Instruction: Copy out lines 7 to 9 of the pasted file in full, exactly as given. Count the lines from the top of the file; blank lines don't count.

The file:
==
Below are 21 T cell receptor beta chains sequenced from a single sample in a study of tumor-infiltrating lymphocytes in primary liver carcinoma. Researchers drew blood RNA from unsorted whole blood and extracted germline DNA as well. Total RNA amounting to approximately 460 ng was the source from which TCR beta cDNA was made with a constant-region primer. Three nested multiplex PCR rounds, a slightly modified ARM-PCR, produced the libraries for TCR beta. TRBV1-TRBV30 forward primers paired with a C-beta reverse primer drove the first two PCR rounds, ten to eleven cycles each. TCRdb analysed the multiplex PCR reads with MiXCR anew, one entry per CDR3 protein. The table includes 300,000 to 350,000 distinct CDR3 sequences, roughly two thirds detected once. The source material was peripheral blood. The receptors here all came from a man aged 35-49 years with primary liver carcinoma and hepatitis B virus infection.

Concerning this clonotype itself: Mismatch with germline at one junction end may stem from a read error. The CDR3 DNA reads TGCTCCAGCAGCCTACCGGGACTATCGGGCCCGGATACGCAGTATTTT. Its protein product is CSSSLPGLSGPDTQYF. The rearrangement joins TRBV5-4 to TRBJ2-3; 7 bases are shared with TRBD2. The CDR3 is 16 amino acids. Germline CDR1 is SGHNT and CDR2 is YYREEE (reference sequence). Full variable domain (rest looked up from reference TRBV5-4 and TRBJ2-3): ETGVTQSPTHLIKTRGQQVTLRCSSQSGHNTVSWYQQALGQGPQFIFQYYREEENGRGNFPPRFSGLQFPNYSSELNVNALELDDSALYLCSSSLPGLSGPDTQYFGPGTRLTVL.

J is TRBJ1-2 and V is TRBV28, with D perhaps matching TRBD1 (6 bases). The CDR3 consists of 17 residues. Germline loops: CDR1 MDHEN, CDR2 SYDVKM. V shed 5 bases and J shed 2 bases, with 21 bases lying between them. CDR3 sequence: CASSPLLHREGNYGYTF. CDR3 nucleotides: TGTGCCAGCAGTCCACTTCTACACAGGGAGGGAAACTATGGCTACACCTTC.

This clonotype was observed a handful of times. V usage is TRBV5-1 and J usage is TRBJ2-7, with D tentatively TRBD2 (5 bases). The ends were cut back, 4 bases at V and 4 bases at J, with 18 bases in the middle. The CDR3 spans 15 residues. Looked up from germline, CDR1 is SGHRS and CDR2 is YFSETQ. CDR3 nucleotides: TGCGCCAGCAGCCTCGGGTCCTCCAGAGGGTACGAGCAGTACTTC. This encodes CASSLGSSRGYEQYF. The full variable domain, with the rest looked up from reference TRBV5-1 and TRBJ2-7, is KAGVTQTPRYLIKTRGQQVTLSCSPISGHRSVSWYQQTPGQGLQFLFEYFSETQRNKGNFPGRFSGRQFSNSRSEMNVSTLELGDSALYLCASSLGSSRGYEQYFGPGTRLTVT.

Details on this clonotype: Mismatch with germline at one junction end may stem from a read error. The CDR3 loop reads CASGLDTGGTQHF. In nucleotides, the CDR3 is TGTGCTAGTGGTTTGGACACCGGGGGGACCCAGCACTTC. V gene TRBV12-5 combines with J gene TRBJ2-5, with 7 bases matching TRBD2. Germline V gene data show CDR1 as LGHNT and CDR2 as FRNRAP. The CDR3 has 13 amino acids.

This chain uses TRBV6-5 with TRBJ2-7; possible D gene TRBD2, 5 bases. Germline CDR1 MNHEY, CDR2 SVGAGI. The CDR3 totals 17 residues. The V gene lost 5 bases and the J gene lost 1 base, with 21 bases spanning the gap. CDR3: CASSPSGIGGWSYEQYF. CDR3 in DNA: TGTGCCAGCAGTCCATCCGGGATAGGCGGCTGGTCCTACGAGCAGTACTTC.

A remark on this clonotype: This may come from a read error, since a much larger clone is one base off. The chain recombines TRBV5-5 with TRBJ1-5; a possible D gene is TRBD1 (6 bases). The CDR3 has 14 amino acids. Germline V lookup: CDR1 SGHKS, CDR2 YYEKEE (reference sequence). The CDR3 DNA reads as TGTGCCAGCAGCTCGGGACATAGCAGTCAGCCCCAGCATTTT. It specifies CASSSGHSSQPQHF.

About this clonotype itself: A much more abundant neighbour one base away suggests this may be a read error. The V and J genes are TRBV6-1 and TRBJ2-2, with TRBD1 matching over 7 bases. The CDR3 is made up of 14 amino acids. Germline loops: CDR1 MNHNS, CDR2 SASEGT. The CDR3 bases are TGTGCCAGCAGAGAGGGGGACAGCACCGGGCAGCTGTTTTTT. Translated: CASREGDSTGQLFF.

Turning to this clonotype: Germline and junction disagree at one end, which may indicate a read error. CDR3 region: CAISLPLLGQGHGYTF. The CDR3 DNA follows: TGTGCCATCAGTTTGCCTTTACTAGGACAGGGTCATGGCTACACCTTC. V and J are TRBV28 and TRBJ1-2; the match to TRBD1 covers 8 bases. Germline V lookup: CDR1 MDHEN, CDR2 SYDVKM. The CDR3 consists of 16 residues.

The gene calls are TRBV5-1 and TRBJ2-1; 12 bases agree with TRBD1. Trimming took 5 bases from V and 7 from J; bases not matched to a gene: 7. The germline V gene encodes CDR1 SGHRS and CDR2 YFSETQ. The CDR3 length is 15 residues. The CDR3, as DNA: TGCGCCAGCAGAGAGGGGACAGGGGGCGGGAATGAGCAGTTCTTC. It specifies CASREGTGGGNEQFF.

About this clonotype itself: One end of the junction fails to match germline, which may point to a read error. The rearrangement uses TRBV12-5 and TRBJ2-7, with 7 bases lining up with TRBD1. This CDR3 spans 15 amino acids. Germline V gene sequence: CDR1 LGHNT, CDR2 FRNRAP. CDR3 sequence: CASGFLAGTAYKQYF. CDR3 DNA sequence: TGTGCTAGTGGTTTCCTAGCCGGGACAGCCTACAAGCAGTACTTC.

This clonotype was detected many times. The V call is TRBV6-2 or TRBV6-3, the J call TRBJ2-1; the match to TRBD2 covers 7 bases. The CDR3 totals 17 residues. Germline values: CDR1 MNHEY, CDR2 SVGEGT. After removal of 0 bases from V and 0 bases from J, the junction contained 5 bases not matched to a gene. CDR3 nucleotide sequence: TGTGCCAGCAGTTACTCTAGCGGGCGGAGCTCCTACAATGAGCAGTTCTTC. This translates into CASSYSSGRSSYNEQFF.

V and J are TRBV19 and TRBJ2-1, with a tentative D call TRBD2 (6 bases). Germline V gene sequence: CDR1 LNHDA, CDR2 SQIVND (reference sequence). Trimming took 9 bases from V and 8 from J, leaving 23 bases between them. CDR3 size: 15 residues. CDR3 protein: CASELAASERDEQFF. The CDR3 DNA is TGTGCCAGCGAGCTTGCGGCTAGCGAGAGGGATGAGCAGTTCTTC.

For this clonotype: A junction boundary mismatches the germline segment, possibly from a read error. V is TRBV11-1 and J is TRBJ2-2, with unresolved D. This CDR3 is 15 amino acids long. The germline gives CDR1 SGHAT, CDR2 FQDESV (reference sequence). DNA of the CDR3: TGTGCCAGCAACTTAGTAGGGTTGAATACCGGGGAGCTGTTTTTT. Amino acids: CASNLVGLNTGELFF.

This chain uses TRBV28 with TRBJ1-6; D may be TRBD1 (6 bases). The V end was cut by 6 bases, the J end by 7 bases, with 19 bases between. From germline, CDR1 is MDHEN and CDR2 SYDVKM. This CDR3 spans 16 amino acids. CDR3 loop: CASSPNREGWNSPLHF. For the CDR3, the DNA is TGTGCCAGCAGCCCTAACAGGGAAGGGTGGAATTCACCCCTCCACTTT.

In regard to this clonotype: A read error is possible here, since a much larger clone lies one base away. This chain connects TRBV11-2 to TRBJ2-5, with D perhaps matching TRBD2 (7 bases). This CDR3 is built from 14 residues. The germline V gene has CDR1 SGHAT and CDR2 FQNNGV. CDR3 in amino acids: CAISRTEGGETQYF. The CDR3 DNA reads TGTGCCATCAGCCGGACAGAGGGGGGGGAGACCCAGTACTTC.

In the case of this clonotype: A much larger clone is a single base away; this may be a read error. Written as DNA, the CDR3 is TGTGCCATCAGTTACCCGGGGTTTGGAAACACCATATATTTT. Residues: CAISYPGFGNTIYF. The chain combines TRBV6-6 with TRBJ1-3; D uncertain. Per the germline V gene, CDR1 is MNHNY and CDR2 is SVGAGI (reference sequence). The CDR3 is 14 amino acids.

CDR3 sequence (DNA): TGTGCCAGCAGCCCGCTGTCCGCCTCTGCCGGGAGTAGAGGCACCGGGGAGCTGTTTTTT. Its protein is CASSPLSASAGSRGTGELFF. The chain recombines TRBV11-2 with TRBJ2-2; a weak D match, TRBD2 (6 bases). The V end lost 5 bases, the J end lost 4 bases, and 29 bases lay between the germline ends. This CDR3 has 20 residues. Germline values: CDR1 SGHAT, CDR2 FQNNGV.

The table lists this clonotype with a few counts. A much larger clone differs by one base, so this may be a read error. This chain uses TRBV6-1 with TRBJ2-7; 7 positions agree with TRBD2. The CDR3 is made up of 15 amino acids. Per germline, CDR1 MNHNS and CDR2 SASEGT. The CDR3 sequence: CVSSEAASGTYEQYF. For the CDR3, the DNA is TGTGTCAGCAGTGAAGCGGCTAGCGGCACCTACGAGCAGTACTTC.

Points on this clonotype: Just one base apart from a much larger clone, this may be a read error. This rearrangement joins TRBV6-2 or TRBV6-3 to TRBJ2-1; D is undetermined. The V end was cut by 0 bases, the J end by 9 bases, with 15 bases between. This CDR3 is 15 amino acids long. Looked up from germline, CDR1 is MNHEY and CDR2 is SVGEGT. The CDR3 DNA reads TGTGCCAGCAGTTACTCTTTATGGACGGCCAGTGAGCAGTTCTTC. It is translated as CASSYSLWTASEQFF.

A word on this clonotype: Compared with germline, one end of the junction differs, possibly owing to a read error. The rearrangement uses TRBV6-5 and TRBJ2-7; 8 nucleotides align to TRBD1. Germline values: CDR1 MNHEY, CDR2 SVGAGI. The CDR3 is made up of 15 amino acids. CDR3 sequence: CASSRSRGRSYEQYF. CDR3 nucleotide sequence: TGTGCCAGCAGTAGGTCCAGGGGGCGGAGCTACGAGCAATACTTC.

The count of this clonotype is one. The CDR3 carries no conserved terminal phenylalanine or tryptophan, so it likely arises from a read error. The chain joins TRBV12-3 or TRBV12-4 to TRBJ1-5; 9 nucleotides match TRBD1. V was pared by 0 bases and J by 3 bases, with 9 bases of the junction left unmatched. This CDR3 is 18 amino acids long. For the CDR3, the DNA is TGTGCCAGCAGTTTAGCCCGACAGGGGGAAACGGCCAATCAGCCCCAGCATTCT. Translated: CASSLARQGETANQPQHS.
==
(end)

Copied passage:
A remark on this clonotype: This may come from a read error, since a much larger clone is one base off. The chain recombines TRBV5-5 with TRBJ1-5; a possible D gene is TRBD1 (6 bases). The CDR3 has 14 amino acids. Germline V lookup: CDR1 SGHKS, CDR2 YYEKEE (reference sequence). The CDR3 DNA reads as TGTGCCAGCAGCTCGGGACATAGCAGTCAGCCCCAGCATTTT. It specifies CASSSGHSSQPQHF.

About this clonotype itself: A much more abundant neighbour one base away suggests this may be a read error. The V and J genes are TRBV6-1 and TRBJ2-2, with TRBD1 matching over 7 bases. The CDR3 is made up of 14 amino acids. Germline loops: CDR1 MNHNS, CDR2 SASEGT. The CDR3 bases are TGTGCCAGCAGAGAGGGGGACAGCACCGGGCAGCTGTTTTTT. Translated: CASREGDSTGQLFF.

Turning to this clonotype: Germline and junction disagree at one end, which may indicate a read error. CDR3 region: CAISLPLLGQGHGYTF. The CDR3 DNA follows: TGTGCCATCAGTTTGCCTTTACTAGGACAGGGTCATGGCTACACCTTC. V and J are TRBV28 and TRBJ1-2; the match to TRBD1 covers 8 bases. Germline V lookup: CDR1 MDHEN, CDR2 SYDVKM. The CDR3 consists of 16 residues.